Sidechain Compression in Ableton is a staple of electronic music.
Sidechain compression is one of my absolute go to top tips I recommend to all beginner producers. It is a staple of electronic music production. I can almost guarantee that if you’ve listened to any electronic music you would have heard sidechain compression in action countless times.
A classic example of early sidechain in ‘edm pop’ would have to be on Daft Punk’s “One More Time” in the classic pumping of the brass sample and vocals.
So what is Sidechain Compression? Well normally when you set up a compressor, the compressor receives its input from the same channel you have it on and will compress the track according to your settings you have dialled in, such as threshold and ratio etc etc. So if you switch the input to an alternate source, the compressor won’t be reading the input of the track you have the compressor on, instead it will be reading an input from your alternate source.
The most common use is to place a compressor on a bass channel and set it to be triggered from a kick drum. This will allow the bass to compress and therefore duck in volume when the kick drum plays which creates 3 awesome effects. 1, the kick drum cuts through the mix and it sounds punchy. 2, the bass has some added groove with a pulse. 3, your low end isn’t becoming “muddy” since the kick and bass aren’t playing at exactly the same time.
With that being said, let me walk you through sidechain compression in ableton (and you can watch the tutorial below if you want to see and hear it in action)
You’ll want to start by dragging in Ableton’s standard Compressor (from the audio effects sidebar) onto the channel you’ll want to sidechain. For this example we’ll want our bass to be compressed whenever our kick drum plays. So we will load this Compressor effect onto our bass track.
Then click the down arrow in the top left of the compressor to open the sidechain module.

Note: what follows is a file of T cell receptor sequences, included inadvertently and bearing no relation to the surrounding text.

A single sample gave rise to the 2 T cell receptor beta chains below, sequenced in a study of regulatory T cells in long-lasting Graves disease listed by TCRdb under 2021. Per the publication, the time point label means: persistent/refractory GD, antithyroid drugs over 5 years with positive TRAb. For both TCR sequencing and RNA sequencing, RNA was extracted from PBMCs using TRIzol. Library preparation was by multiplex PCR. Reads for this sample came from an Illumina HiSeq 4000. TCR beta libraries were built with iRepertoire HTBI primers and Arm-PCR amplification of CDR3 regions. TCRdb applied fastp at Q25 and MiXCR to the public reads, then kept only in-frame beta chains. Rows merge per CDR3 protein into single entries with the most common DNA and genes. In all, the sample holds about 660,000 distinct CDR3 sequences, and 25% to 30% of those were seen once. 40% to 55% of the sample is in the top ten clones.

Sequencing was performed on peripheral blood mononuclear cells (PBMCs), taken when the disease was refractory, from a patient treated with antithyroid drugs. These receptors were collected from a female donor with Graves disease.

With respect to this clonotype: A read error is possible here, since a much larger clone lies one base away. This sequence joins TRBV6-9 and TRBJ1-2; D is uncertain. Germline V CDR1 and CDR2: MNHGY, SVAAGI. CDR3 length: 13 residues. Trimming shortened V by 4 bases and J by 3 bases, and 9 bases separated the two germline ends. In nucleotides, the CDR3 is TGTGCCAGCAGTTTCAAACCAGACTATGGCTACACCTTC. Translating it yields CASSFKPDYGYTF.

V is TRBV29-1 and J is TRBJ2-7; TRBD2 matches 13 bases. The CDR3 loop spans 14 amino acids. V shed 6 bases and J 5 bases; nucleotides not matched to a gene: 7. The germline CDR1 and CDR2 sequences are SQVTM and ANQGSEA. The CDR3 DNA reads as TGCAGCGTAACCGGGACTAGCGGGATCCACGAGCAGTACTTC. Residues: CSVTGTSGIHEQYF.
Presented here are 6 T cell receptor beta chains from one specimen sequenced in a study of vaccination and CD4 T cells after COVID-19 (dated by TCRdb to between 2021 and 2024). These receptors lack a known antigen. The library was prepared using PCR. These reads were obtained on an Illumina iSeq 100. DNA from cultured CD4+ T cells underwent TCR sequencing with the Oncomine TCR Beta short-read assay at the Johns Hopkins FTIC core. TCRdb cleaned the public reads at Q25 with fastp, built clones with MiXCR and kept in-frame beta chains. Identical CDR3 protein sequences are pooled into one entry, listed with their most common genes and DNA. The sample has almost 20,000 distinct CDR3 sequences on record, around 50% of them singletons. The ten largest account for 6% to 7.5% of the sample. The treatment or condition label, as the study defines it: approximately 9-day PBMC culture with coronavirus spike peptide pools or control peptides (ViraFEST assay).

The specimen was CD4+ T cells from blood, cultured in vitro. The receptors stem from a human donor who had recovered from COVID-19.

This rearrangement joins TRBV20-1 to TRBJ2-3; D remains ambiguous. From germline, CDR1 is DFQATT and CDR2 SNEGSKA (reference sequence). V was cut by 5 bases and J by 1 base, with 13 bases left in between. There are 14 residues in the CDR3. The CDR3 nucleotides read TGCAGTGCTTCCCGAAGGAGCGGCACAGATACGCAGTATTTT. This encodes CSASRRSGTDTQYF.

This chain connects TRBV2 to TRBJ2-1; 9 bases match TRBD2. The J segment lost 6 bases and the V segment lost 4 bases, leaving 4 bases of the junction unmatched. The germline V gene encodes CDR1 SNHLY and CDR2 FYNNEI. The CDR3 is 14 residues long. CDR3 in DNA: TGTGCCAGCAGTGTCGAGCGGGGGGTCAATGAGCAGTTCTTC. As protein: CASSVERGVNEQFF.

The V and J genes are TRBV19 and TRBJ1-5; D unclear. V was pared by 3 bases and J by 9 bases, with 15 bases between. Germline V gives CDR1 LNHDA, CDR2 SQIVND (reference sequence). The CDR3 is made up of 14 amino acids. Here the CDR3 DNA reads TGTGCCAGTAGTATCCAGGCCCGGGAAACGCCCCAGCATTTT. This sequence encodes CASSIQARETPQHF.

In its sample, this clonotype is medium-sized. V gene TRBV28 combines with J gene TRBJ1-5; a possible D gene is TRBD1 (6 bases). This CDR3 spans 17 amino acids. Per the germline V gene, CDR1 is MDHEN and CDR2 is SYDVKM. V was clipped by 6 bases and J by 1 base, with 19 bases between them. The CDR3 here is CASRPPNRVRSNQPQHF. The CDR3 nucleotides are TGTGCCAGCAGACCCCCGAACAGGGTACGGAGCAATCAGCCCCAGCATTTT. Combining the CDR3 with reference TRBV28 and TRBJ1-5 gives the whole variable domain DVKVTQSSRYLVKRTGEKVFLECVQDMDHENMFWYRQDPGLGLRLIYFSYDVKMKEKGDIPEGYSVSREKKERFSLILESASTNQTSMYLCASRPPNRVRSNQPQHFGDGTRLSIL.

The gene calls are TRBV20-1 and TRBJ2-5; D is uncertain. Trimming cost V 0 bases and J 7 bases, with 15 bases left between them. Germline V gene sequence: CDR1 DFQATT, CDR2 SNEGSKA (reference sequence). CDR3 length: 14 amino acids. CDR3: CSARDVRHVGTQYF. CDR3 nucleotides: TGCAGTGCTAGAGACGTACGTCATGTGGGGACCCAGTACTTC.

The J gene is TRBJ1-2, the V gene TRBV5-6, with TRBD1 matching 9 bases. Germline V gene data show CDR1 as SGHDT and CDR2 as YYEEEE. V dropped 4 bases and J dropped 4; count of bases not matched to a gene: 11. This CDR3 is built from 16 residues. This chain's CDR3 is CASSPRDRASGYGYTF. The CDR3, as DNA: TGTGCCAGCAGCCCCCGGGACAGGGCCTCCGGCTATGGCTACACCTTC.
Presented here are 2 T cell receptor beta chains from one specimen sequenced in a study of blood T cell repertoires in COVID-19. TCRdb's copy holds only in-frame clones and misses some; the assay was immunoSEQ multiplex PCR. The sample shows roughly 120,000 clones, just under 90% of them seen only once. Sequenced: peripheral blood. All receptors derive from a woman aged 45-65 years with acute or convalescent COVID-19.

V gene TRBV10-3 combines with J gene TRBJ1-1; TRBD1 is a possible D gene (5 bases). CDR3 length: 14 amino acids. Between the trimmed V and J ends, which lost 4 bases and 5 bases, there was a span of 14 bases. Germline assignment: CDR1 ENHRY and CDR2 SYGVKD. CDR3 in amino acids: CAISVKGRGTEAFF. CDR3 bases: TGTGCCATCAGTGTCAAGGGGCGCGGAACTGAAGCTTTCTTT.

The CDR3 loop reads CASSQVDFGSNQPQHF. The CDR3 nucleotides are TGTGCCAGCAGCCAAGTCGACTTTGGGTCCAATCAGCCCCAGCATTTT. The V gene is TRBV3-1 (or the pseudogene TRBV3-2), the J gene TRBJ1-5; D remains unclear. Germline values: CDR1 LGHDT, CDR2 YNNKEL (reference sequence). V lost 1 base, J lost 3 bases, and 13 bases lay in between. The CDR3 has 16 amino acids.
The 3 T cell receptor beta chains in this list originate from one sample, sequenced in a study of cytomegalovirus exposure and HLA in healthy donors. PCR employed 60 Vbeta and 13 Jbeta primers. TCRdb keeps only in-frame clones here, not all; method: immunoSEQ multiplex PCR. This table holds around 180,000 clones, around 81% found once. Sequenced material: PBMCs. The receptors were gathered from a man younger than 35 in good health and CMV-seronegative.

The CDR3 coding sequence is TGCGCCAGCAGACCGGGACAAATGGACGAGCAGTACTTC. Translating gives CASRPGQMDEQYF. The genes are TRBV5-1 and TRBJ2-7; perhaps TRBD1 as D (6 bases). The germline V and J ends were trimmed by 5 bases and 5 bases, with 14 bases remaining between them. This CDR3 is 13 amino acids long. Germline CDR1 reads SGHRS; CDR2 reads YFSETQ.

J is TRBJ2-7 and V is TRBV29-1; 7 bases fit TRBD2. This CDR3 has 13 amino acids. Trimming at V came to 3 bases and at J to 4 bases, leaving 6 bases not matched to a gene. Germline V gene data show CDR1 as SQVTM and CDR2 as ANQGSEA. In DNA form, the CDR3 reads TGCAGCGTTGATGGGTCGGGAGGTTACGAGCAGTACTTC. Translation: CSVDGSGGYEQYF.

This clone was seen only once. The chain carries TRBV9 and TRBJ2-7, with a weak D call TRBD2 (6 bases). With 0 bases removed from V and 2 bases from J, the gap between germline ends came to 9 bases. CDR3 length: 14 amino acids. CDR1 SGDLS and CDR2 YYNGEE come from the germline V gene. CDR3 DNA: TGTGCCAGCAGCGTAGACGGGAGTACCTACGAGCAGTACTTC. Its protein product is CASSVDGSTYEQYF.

Once the Sidechan module is open, next click the Sidechain button below the down arrow. This should turn the button yellow.
Next we’ll want to select our Sidechain trigger. By default the “audio from” source should be set to have “no input.” By clicking “no input” we can open the menu to select our Sidechain trigger. Like I said above, we’re setting up this sidechain so our bass will duck in time with our kick. So we’ll be selecting from our “audio from” menu our Kick Drum track.
(If your kick drum is inside a Drum Rack, you can set your first “audio from” to the Drum Rack and the 2nd to the Kick drum pad channel)
Now that we have the Kick Drum volume feeding into our Compressor. It’s time to dial in the settings, this can be done with the ratio, attack, release and threshold. (see my go to settings in the image)
Ratio – How much Compression (how squished)
Threshold – How much “trigger” you want to come through
Attack – How fast/slow you want the sidechain to activate
Release – How fast/slow you want the compressor to let go
And if you want to see it and hear it in action, check out the tutorial on it below as I cover normal Sidechain Compression, Volume Sidechain and Multiband Sidechain in ableton!
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